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If I save a notebook, I only save what I see. That is, if I close Mathematica and reopen the notebook later, all previous calculations are lost, except for those things I've output. Now I know that you can save single definitions (and their dependencies) with Save, however is there a way to save the whole kernel state (preferably including internally cached data, e.g. from FullSimplify) so that when I reload both notebook and kernel state, I can continue to work exactly where I left off?

If there's no ready solution for it:

From what I understand, the explicit definitions are stored in UpValues, DownValues and OwnValues; also Options and Attributes affect evaluation, and therefore would have to be saved. However, those all expect an argument specifying a symbol to give information about. Is there any way to get a complete set of them? And would saving those actually suffice, or is there something else needed, too? Also, is there some way to explicitly get at internal cached information (it doesn't need to be in an understandable format, just being able to save and reload it would be sufficient)?

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up vote 45 down vote accepted

While it is true that you can not save a full state of the kernel, in some cases it may be enough for your purposes to save all symbols' definitions in some context(s), such as Global` (or whatever other contexts are of interest to you). This can be done via DumpSave, like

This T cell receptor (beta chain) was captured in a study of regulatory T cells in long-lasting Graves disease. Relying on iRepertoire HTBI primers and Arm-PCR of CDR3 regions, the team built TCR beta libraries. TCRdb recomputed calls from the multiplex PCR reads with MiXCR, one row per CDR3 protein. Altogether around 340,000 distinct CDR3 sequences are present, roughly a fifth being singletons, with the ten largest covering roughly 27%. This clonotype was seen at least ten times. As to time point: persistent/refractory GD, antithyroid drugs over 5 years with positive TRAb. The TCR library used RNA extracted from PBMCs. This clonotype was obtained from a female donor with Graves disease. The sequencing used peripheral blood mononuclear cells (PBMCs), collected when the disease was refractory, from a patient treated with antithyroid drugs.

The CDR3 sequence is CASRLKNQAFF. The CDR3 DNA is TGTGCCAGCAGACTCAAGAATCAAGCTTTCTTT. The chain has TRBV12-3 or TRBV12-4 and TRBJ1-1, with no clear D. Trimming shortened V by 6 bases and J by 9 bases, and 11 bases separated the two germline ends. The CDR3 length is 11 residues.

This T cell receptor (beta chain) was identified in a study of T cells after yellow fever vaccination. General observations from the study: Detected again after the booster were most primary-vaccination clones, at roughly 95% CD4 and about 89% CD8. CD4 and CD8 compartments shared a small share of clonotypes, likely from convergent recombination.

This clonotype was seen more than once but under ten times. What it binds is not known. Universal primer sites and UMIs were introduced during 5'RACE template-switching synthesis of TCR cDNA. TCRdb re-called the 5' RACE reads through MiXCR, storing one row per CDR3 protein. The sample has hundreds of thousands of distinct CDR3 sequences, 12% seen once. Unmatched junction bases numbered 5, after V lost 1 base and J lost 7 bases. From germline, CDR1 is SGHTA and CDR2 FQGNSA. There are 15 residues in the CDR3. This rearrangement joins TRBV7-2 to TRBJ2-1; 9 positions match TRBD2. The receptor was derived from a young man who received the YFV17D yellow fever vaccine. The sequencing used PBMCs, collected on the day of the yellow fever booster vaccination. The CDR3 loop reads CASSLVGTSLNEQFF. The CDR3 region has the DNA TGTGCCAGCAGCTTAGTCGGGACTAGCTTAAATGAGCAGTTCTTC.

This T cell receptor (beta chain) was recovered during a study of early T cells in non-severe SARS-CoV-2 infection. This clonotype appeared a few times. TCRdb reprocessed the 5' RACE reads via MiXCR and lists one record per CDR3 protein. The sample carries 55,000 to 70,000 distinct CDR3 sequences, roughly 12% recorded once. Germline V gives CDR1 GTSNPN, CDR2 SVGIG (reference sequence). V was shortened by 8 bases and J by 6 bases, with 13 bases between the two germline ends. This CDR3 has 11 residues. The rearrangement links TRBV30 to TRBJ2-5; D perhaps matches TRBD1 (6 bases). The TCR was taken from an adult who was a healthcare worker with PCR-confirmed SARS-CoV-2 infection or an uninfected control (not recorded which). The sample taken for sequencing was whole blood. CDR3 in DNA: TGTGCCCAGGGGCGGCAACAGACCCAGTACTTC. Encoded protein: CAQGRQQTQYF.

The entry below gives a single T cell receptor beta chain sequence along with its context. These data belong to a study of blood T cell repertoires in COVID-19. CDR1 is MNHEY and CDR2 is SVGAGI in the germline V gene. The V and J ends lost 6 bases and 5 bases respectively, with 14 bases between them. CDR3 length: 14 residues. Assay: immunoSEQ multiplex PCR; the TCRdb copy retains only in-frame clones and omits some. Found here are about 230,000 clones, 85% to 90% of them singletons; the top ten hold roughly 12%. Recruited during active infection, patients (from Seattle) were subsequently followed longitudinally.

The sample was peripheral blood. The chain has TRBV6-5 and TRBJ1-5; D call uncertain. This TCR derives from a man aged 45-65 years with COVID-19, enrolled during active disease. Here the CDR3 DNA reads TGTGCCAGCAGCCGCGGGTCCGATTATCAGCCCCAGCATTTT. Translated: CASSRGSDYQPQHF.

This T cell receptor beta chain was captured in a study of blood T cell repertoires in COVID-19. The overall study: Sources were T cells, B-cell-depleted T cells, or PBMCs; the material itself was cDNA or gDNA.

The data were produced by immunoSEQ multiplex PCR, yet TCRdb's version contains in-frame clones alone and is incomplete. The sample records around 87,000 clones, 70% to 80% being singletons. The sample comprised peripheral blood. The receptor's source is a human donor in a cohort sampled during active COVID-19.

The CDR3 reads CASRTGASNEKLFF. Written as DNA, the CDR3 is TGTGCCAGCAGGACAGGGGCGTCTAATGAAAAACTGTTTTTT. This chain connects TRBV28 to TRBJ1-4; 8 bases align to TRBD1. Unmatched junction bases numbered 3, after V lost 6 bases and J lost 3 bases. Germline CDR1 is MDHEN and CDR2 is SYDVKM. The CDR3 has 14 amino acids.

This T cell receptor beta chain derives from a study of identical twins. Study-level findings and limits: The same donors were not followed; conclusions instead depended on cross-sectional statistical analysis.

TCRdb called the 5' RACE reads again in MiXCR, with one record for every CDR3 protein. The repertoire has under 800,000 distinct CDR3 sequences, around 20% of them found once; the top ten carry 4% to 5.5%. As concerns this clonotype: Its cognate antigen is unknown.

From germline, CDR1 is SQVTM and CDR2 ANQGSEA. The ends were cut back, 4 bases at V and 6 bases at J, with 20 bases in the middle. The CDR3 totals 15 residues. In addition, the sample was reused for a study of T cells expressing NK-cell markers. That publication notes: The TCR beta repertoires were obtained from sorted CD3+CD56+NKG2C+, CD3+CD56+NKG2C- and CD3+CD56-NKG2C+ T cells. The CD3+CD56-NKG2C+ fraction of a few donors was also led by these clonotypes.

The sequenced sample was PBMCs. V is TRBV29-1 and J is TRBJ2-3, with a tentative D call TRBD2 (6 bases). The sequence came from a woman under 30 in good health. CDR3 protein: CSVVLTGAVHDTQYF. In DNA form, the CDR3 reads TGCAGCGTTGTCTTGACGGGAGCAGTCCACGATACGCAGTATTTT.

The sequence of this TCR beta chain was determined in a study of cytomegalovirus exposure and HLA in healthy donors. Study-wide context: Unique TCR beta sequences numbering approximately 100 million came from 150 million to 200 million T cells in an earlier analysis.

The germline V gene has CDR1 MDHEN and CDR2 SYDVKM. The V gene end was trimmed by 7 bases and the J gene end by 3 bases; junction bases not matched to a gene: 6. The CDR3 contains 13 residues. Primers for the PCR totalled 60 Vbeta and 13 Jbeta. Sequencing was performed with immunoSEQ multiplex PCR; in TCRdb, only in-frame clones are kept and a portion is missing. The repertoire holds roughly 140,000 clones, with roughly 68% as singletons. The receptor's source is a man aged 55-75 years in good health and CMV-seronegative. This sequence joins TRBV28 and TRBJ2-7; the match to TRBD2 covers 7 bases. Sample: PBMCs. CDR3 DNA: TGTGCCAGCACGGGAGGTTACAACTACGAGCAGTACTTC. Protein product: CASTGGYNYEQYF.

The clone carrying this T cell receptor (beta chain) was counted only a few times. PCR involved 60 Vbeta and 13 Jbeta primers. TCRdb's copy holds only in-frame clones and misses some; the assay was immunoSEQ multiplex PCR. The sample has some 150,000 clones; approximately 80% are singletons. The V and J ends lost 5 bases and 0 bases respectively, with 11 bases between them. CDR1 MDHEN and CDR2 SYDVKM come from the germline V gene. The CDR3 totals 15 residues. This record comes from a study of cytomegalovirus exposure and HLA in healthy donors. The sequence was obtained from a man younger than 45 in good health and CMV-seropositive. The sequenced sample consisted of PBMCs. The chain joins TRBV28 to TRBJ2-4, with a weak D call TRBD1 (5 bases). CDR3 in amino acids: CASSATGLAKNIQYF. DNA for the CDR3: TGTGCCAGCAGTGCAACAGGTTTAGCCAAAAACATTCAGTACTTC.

DumpSave["", "Global`"]

The .mx file generated by DumpSave will be platform-specific though. By using Get at some later point, you can reconstruct the values stored in symbols in those contexts you saved:


As stated already by @ruebenko, this will not generally fully reconstruct the kernel state. But if you manage to correctly account for all symbols (defined by you) which affect your computations, and depending on the circumstances, this may be enough for many practical purposes.

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thanks, good addition to my answer. – user21 Jan 18 '12 at 8:22
Thanks, that seems be close enough for most purposes (although it would be nice to store cached data as well). To be sure I don't miss anything out, I've tried DumpState["",Evaluate[$ContextPath]] and even things like %2 work correctly (the only problem is that the "Out[i]" labels are not saved with the notebook so that it's not obvious which number belongs to a given cell). – celtschk Jan 18 '12 at 8:58
@celtschk Glad I could help! Thanks for the accept. – Leonid Shifrin Jan 18 '12 at 9:45
Correct me if I'm wrong, but this method can not reinitiate the state of the random generator to have the exact same state it was when one DumpSave-d. For that, you have to explicitly specify random=whatever;SeedRandom[random] at the start of your code. – István Zachar Jan 18 '12 at 9:49
@Istvan I think you are right, and this is one of the things which will be lost, unless you dig deep enough into the system and save also the context where this state is stored. This will be, however, a fragile and point solution. – Leonid Shifrin Jan 18 '12 at 9:57

I have added to this question the possibility of saving the current context, storing it inside the notebook, so that it can be loaded after. It is still very rough, but I think that it can work for same cases, and give an idea for a more adapted tool.

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No, currently you can not save the kernel state; restarting the Kernel from a previous state would need to modify and re-instantiate all sort of things.

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